For the last couple of years, I’ve been unusually healthy: no major dramas or hospital admissions; not many infections, colds or the like. And I was pretty healthy for our Lisbon trip.
This kind of peace and quiet can lull you into a false sense of security, where you start to think that health might just be the norm. But sadly, all of us BigD-ers need some pretty fancy footwork and a good dose of luck to stay healthy. Or at the very least, we need to keep thinking and not make dumb decisions.
I stopped thinking and fell into my unexpected medical adventure on the 13th, around an hour into my dialysis run. I went into AF (irregular heartbeat) and my pulse got faster and faster. I was short of breath and had waves of chest pain; I thought my chest was going to explode. I persisted with dialysis for a while, hoping to get to the end of the run, but that was not to be. The staff called an ambulance, took me off the machine and I called Julie.
Julie arrived first (and I was really pleased to see her), followed by the ambulance. The paramedics were cool and calm and started work immediately. They took a range of measurements (pulse, ECG, temp, bloods, etc), asked me how I felt and I said I had chest pain like an ache in waves. The senior paramedic thought it was heart rate pain – because my heart rate was too rapid, it couldn’t effectively pump blood to the rest of my body, depriving my organs and tissues of oxygen and causing the pain, shortness of breath, etc.
They gave me a GTN (Glyceryl trinitrate) patch (to widen my blood vessels and let more blood and oxygen reach my heart) and some chewable aspirin (to slow blood clotting). Then a small injection of Morphine, to reduce the pain. I felt a lot calmer after this, but my heart was still playing helicopters in my chest.
Then they packed me up and we went for my first ever ambulance ride. Julie followed in the car.
We went to the closest hospital, The Austin, which is also my ‘Home” hospital, where I have had two transplants, three kidney removals, and many, many stays for infections unknown and known (like pneumonia) and the odd heart disease problem. It is quite disorienting, scooting along in the back of an ambulance. I know the way there quite well, but each time I looked out the window, I really had no idea where I was.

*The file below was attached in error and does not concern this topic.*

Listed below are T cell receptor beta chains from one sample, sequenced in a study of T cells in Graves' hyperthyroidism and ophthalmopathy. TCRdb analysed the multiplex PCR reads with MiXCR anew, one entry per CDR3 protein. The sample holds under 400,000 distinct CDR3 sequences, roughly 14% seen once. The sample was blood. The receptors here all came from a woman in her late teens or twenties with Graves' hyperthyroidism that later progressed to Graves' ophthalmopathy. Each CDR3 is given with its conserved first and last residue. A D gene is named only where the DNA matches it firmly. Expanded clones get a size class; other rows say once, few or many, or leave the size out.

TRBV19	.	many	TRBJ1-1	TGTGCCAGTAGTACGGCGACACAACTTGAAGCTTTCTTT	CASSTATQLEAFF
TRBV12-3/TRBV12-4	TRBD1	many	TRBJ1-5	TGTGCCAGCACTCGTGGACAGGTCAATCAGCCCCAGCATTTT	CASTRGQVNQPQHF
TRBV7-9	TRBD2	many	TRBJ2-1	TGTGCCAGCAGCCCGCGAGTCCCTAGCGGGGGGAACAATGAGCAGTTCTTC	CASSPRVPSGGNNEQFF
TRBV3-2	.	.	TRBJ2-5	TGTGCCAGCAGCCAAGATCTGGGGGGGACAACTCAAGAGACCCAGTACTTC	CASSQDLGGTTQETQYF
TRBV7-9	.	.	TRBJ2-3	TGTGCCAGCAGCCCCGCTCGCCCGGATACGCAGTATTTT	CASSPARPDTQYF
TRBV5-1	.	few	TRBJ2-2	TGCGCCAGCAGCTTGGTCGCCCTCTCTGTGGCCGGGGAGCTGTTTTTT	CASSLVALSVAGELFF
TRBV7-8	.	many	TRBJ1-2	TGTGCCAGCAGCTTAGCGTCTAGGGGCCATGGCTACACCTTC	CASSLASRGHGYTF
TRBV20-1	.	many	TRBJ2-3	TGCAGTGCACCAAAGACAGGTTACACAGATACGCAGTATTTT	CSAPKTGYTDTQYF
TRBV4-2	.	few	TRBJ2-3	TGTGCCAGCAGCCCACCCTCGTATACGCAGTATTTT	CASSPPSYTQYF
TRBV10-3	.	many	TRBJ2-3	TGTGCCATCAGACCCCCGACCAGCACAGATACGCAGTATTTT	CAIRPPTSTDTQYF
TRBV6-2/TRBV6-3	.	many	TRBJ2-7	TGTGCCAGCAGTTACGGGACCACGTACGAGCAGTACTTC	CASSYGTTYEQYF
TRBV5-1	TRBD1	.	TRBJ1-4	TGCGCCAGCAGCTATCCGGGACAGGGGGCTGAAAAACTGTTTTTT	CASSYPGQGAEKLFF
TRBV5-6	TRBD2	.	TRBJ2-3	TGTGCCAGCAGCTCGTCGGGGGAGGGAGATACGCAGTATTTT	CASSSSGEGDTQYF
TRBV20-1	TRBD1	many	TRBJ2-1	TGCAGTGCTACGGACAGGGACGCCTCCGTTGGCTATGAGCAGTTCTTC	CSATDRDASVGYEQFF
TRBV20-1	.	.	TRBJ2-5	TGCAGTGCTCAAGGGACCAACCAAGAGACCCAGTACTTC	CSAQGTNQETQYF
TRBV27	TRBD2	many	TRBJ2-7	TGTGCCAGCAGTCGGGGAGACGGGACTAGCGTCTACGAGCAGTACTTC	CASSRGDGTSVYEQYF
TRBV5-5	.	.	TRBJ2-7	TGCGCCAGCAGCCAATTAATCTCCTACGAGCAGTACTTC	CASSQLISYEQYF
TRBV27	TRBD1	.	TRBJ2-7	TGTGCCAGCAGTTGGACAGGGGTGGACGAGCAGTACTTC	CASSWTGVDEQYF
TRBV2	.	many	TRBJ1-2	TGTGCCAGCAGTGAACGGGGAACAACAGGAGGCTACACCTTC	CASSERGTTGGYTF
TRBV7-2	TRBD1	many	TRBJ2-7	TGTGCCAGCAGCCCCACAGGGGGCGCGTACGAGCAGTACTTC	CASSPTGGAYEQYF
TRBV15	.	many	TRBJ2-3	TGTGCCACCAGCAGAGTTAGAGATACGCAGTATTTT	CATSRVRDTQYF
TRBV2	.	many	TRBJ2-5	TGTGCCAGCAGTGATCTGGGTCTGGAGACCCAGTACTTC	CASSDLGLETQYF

In the past, I have always been admitted via the Emergency Department, often after a lengthy wait. This time, I arrived at the Ambulance entrance with flashing lights; the doors opened and I was wheeled in on a trolley. There was still a wait; it was super-busy so I just laid there and watched the drama, of which there was plenty.
For some reason, this was a night for Ice overdoses and aggressive, crazy people. The ED staff are not only skilled, they are brave. In the glimpses I saw, one patient was clearly out of her mind; fighting, swinging, grabbing, punching, screaming, swearing and staring with blank, hate-filled eyes. She was gradually strapped in place in a bed but continued to thrash and struggle and stare. It was as scarily close to a real-world zombie movie as I ever wish to experience. Asking myself why anyone would do this to themselves was as horrifying as it was pointless.
Every few minutes, I texted my progress to Julie and Mark, our eldest, who were in the ED waiting room, about my progress.
Eventually, I was taken to a cubicle for more tests and heart drugs. By this time, it was about midnight. Julie and Mark were shown in. Mark left around 1:30am. In the past, I have spent the night on a trolley in ED waiting for a bed in the kidney ward. But no one mentioned being admitted this time. Julie was all for waiting around, but I thought I would be hours yet, and eventually convinced her to go home around 2am.
Around 2:30am the heart drugs started to kick in and my heart beat gradually returned to normal. Around 3am, the cardiac specialist came by and said I could go home! I called Julie, who had just fallen asleep. She drove back and picked me up. We arrived home around 3:30am and flopped straight into bed. I slept like nothing had happened
I slept like a log and woke feeling like nothing had happened. Luckily, there were no after-effects, and heart-wise all is well. Julie and I are still recovering from the drama.
Lesson. Later, discussing the whole thing with my doctor, I remembered that sometimes when I try to take off more fluid that I need to, my heart reacts to the reduced fluid volume by going into AF, usually for a few hours. This time, I had tried to take off much more than I needed to. Stupidly, I persisted and my heart reacted accordingly. What I should have done was to stop dialysis immediately, have a drink, and recalculate my dry weight. What I did was panic and keep dialysing.
Like I said, sometimes good health simply involved thinking straight and not making dumb decisions.